Personally I have a love/hate relationship with the segments when she changes size. I don’t know why, but the very idea terrified me as a child. I’m fairly sure that the part when she is stuck in the house is meant to be comical, but I truly fail to see the humour in this. Though it’s nice to know that Billy the Lizard apparently survived being blown in the sky and later on became a villain in Ratigan’s gang…. But I digress. Let’s tackle some of the stand-out segments.
The first which comes to mind is the story of the Walrus and the Carpenter. Mostly because it is a really strange premise that in the middle of the story Tweedledum and Tweedledee just turn up to tell another, totally unrelated story. And a really messed-up one, that is. I mean, really, the poor mother of the poor little oysters. In the book the (slightly different) story results in Alice trying to determine, who was worse, the Walrus or the Carpenter, but whenever she comes to a conclusion Tweedeldum and Tweedeldee reveal another detail about them which makes her change her mind.
Then there is the caterpillar. This was always my favourite segment, even though it really looses in the translation. Now, from the eyes of an adult (and knowing the original), I can appreciate it even more. I think this is the part which captures the book the best, because it translates the word-plays on screen, quite literally. What everyone remembers is naturally the mad tea-party. What can I say about it aside from it being utterly nonsensical?
Alice meeting the Queen of Hearts is naturally the last stand-out segment, and the longest. In a way, the movie has a shift in direction when Alice is alone in the woods. Not only is it a very sad scene, it’s the moment the movie stops being so directionless. Up to this point Alice was simple following the White Rabbit. She was just experiencing Wonderland. Now she decides that she wants to go home and follows the advice of the Cheshire Cat to apply to the Queen of Hearts for help. For the first time, her actions have a purpose, and while the plot still makes some unexpected twists, from then on the segments are no longer interchangeable. Disney also made the situation way more dangerous than in the book. There it’s not Alice who is on trial, she is just one of the witnesses, she doesn’t shrink again and there isn’t chase scene, she simply wakes up. But I guess even a nonsensical movie needs some sort of climax.
5. The Soundtrack
If this were a more conventional movie, I would complain about the use of music in it. Some of the songs add something to the story, but most of them have the tendency to get off some tangent. But that is exactly the point.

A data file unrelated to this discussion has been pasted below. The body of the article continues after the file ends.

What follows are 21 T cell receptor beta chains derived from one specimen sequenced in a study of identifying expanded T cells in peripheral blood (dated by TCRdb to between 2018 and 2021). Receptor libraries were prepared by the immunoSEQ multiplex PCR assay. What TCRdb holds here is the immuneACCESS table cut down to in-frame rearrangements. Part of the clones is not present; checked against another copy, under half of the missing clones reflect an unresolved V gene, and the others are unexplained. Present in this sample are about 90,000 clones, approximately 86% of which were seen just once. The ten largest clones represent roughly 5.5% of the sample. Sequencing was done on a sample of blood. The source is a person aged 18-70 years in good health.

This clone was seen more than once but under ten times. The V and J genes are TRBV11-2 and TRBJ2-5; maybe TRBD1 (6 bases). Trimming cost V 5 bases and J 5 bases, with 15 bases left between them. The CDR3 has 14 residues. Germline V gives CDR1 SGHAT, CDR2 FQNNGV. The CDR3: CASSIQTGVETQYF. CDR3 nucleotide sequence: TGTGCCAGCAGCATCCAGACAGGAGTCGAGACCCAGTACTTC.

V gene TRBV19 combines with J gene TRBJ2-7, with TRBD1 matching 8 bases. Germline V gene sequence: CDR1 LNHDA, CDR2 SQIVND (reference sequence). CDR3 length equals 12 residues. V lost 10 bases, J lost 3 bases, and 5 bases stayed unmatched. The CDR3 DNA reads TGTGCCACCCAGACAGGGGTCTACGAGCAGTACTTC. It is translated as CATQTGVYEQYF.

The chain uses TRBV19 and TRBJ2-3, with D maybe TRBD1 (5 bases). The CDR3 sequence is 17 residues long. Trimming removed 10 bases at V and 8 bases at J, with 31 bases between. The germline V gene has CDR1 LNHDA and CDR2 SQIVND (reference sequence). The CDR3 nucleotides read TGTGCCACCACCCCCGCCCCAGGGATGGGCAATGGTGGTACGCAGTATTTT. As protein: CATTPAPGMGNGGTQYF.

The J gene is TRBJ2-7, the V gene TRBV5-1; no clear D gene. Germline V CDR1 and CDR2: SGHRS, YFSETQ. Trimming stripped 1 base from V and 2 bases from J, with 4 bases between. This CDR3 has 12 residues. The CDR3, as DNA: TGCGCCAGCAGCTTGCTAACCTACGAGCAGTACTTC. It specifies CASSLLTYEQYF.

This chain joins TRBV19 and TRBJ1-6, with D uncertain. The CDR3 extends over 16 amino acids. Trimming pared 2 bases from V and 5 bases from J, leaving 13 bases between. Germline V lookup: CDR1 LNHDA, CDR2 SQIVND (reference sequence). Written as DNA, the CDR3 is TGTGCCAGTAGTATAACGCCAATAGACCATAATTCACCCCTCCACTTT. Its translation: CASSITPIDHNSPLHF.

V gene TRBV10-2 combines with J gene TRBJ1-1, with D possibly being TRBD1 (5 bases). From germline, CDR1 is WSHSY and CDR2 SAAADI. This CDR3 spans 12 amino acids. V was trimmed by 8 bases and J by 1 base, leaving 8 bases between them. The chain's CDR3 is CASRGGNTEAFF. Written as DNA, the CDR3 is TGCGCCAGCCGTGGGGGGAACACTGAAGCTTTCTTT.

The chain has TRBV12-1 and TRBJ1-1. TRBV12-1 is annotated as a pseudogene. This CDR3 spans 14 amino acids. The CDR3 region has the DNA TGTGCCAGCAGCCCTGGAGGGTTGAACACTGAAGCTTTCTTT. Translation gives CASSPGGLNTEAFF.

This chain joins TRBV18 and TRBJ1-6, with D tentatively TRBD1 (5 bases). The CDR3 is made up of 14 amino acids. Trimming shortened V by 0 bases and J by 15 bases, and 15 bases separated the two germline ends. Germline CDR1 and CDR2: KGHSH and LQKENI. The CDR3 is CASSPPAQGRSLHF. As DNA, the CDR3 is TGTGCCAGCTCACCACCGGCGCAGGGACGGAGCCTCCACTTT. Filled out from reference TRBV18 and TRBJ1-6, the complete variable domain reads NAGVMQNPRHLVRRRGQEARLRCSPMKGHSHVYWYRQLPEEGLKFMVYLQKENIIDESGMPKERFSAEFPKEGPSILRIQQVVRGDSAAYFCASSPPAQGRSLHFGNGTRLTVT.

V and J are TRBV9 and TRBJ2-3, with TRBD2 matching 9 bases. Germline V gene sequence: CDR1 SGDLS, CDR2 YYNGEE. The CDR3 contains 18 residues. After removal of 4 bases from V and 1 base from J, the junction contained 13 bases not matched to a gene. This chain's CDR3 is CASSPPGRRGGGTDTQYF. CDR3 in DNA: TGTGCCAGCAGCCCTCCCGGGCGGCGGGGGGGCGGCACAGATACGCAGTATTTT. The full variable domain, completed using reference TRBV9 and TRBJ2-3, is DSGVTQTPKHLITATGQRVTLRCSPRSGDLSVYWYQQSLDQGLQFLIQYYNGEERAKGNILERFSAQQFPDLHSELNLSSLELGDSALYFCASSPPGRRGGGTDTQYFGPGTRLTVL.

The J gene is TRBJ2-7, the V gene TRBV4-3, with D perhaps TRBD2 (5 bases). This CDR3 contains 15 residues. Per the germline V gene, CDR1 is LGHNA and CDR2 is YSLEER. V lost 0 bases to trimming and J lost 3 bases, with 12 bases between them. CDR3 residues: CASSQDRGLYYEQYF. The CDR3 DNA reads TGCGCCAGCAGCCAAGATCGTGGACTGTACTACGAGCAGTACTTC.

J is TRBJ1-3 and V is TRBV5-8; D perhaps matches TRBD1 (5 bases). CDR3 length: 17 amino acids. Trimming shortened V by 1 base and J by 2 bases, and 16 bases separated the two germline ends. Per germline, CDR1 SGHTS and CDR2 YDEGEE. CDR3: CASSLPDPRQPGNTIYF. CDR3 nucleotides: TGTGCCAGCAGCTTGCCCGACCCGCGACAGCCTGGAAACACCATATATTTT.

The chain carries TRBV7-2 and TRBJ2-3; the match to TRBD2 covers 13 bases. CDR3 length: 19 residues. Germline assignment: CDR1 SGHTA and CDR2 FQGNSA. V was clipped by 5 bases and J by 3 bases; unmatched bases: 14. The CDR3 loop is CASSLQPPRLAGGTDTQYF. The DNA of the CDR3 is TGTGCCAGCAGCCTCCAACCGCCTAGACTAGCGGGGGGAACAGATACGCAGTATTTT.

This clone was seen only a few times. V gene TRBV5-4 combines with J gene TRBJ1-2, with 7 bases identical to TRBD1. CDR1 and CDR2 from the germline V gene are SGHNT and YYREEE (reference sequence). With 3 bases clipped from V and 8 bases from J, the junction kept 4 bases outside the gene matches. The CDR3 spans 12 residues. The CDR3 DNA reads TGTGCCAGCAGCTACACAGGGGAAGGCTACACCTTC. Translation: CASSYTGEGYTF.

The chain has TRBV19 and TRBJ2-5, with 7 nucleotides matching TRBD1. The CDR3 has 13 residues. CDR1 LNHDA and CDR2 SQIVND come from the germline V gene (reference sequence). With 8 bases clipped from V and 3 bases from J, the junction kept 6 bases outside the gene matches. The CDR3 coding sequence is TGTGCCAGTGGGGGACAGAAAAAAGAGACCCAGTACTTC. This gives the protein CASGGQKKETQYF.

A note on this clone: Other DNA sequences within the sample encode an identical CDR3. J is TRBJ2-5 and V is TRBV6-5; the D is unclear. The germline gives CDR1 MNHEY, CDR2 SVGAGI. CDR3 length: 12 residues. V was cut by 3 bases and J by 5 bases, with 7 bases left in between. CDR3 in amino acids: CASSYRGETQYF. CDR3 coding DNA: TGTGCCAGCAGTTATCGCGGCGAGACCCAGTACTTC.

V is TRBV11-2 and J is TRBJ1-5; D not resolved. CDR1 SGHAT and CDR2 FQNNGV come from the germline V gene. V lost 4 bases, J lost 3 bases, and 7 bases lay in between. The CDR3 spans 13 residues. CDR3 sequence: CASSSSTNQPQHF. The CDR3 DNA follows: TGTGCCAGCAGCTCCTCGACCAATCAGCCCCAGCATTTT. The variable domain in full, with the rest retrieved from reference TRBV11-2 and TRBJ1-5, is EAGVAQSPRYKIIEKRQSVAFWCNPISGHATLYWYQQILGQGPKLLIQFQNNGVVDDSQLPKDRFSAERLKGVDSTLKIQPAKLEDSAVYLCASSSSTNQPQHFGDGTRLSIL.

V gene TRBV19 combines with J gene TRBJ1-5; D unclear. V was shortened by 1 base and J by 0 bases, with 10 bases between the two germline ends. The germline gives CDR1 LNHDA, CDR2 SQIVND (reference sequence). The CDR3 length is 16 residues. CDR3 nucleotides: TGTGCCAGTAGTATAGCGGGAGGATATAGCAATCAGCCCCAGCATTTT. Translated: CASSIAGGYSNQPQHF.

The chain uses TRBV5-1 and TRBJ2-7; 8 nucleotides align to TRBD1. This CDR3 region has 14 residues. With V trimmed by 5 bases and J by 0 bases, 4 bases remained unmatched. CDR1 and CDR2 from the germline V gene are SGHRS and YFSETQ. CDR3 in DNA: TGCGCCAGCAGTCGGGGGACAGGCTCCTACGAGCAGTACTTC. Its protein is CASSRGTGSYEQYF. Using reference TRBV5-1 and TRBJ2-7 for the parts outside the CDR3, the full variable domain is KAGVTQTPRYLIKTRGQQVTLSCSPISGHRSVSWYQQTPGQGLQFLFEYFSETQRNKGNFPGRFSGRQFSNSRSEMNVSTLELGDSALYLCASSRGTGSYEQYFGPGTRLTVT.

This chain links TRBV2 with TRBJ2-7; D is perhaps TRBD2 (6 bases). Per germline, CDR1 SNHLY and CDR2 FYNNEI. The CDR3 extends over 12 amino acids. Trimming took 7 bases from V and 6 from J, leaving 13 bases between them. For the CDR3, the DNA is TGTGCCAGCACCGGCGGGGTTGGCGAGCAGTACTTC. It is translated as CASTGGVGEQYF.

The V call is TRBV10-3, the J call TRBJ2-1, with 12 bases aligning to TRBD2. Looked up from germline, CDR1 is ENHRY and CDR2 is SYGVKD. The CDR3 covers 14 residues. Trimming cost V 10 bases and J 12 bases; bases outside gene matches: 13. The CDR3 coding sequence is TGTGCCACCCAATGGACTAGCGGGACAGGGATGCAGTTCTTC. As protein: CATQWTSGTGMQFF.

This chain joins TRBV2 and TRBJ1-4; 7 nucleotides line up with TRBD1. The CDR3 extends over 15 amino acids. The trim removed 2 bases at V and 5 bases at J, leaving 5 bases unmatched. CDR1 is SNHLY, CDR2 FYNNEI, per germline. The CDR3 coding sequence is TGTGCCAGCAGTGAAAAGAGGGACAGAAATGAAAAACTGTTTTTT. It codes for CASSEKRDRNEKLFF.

None of the countless songs in this movie are bad by any stretch of imagination, but they all are very short and very 1950s. If someone starts singing the tune, you will remember them, but I doubt that anyone would remember the songs without prompting. The exceptions are – at least in my case – “All in the golden Afternoon”, “The Unbirthday Song” and “Painting the roses red”.
I am not really a fan of “Alice down the Rabbit hole” stories, I prefer character development and a plot which makes sense in a world which rules I understand. But that doesn’t mean that this isn’t an interesting approach to story-telling, or that I can’t appreciate the animation and creativity which went into this movie. The animators made an effort to keep the linguistic aspects whenever possible, and while I wish they had done more in this direction, especially in the lyrics, what is there is fairly enjoyable.
Nevertheless, the movie misses the Meta aspect which makes the book special. But then, this is true for all adaptations of the story I know. Like I said, I don’t think that the book is truly adaptable, something will always be lost. But of the attempts out there, Disney’s might be the best, despite the fact that allegedly Walt Disney himself didn’t really like the movie either. He said that it had no heart. But what it does have is a sense for the nonsensical. Too many adaptations try to change the story into a cohesive plot, but that’s simply not what this story is about. If it does have a deeper meaning, you’ll find it in the Meta which mostly refers to a reality too far in the past, to be fully understood nowadays. This in mind, Disney’s “let’s see which animator can come up with the strangest scene” approach does the material more justice, than any other take I’ve seen so far.